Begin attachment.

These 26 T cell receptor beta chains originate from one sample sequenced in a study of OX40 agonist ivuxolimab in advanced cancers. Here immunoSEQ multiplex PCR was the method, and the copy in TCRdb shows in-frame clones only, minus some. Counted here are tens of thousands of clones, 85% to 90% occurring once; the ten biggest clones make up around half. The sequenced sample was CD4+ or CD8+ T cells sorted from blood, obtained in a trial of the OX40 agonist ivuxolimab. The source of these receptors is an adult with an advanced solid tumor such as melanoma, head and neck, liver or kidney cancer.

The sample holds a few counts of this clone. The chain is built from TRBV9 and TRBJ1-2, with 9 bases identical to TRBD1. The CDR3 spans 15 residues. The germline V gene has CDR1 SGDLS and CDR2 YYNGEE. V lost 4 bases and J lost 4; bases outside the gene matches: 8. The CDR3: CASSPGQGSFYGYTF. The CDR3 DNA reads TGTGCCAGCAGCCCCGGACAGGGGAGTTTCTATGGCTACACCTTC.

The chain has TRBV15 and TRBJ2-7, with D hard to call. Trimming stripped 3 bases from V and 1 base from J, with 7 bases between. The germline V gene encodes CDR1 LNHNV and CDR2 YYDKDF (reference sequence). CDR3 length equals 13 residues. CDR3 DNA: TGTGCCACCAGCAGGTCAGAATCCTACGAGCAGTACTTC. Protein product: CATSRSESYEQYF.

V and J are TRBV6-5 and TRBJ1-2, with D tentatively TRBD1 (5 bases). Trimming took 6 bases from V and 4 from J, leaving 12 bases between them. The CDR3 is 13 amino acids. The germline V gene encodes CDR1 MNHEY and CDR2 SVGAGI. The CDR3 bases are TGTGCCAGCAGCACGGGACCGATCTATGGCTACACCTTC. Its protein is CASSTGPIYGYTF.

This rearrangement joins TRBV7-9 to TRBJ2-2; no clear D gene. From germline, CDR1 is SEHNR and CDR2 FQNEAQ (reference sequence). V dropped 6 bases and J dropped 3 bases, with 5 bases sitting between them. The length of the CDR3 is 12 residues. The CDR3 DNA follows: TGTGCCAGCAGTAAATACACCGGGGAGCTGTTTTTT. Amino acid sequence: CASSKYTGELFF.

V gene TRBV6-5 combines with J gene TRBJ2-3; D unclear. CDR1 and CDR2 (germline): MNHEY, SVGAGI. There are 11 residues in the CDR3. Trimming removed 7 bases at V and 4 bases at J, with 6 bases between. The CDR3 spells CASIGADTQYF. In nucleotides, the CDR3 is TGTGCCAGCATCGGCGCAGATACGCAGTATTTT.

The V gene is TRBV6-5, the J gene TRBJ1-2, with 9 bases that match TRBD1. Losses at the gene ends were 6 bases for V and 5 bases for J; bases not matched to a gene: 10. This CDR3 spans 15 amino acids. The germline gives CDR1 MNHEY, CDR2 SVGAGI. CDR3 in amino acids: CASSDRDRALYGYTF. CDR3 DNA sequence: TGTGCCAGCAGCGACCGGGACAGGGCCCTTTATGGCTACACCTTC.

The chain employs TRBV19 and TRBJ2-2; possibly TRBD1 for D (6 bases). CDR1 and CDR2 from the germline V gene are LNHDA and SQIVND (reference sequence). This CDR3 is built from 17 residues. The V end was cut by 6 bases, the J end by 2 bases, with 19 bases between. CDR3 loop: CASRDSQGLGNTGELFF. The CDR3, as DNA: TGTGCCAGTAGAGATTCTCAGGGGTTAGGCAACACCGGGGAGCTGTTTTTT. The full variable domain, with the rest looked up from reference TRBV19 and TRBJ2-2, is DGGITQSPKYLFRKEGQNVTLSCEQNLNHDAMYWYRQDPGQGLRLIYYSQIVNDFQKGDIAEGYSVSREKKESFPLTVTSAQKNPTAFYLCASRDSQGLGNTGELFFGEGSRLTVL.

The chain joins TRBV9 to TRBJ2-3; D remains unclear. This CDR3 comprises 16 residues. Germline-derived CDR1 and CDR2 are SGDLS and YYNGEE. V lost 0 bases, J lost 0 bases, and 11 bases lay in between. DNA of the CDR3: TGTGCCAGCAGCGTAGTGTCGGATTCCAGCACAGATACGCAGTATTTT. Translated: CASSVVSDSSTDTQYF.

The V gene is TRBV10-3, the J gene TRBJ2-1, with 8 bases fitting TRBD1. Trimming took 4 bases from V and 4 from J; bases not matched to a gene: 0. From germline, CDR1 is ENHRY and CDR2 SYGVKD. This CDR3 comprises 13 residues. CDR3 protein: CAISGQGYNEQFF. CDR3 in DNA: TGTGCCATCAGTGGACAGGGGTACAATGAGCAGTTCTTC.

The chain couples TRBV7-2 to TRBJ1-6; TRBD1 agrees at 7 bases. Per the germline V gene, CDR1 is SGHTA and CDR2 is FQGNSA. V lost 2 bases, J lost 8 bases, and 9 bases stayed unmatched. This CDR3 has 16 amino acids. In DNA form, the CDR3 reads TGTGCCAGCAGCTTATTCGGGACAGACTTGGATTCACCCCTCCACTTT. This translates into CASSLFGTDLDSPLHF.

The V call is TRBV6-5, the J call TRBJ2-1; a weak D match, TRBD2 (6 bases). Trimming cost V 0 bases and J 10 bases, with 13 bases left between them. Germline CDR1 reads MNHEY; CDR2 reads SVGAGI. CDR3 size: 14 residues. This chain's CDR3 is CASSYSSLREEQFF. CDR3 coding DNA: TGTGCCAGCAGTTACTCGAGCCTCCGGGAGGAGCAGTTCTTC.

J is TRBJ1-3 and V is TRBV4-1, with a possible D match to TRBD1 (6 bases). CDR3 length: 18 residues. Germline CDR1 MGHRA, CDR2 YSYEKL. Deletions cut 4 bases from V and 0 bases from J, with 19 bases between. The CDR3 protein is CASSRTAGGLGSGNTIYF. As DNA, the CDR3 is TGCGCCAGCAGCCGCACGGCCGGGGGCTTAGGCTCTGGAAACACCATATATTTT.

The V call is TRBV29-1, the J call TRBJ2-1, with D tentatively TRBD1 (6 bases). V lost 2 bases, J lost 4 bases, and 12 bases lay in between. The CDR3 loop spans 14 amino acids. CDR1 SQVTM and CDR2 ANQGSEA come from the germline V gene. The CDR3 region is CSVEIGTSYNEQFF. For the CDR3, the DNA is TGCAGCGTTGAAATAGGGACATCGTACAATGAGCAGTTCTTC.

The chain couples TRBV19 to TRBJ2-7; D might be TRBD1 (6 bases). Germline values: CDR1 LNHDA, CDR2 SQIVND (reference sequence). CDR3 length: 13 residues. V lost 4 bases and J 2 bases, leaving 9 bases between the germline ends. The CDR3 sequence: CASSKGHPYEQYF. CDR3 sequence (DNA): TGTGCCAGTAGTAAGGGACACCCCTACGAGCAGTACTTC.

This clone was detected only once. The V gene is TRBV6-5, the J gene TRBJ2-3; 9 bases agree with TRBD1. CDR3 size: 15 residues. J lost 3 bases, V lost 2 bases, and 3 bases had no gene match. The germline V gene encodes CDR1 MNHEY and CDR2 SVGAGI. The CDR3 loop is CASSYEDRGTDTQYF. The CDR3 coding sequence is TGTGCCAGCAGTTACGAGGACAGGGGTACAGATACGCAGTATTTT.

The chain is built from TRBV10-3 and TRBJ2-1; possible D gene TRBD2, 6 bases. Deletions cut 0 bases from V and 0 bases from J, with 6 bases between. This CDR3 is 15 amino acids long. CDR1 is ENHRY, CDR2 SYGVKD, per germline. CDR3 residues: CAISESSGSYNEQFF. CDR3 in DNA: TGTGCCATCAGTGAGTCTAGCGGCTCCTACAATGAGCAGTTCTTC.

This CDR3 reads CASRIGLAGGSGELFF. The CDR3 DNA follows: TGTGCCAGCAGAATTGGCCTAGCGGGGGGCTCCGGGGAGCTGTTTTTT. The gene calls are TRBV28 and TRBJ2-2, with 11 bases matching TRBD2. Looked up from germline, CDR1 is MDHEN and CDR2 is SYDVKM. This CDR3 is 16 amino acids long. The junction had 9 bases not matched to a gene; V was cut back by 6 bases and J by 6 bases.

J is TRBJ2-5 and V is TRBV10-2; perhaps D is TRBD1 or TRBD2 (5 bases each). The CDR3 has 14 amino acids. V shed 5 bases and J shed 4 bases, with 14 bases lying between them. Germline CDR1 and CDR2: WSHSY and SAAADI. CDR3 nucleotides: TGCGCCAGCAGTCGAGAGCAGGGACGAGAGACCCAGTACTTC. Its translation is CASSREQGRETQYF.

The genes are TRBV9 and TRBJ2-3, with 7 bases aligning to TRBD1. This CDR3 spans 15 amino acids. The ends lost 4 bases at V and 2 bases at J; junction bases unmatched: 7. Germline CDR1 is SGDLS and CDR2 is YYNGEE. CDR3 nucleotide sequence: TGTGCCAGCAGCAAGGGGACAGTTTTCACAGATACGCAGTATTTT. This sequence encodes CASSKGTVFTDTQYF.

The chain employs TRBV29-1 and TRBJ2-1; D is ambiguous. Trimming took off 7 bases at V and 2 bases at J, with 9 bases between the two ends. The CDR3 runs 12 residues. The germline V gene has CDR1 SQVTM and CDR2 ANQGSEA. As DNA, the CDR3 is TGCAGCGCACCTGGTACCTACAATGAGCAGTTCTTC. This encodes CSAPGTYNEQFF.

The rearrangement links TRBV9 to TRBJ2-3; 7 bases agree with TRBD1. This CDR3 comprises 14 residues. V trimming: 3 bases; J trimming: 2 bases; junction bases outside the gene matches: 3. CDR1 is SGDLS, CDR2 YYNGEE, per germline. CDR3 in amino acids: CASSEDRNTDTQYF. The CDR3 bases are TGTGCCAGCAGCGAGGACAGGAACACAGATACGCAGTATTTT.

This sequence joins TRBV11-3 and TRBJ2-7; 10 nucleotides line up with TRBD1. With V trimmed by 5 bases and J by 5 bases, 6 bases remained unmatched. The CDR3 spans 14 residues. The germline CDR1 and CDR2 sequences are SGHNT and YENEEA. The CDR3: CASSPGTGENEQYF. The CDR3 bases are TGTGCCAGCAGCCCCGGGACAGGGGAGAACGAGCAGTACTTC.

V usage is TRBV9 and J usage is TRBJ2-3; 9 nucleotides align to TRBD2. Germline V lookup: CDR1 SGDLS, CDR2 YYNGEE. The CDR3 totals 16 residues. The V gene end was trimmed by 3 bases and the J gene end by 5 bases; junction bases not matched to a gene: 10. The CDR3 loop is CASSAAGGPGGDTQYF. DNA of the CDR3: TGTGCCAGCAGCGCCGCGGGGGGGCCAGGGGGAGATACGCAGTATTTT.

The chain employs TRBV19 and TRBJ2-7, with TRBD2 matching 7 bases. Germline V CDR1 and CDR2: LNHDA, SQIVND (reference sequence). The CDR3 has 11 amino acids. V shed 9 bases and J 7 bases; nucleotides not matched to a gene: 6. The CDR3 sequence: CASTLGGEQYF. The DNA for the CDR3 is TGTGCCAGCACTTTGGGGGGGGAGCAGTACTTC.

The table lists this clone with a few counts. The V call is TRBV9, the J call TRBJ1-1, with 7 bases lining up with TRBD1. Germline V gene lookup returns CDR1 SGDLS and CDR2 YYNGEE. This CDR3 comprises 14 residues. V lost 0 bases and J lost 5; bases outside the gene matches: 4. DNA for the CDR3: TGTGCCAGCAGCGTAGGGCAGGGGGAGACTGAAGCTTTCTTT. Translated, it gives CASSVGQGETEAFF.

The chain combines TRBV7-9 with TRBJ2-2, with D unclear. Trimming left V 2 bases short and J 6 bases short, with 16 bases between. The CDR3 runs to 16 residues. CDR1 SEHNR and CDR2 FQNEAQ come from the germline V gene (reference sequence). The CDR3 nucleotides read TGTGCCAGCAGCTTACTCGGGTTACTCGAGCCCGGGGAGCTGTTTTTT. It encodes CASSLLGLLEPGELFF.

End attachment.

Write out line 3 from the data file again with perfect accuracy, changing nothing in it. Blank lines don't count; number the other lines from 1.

The chain has TRBV15 and TRBJ2-7, with D hard to call. Trimming stripped 3 bases from V and 1 base from J, with 7 bases between. The germline V gene encodes CDR1 LNHNV and CDR2 YYDKDF (reference sequence). CDR3 length equals 13 residues. CDR3 DNA: TGTGCCACCAGCAGGTCAGAATCCTACGAGCAGTACTTC. Protein product: CATSRSESYEQYF.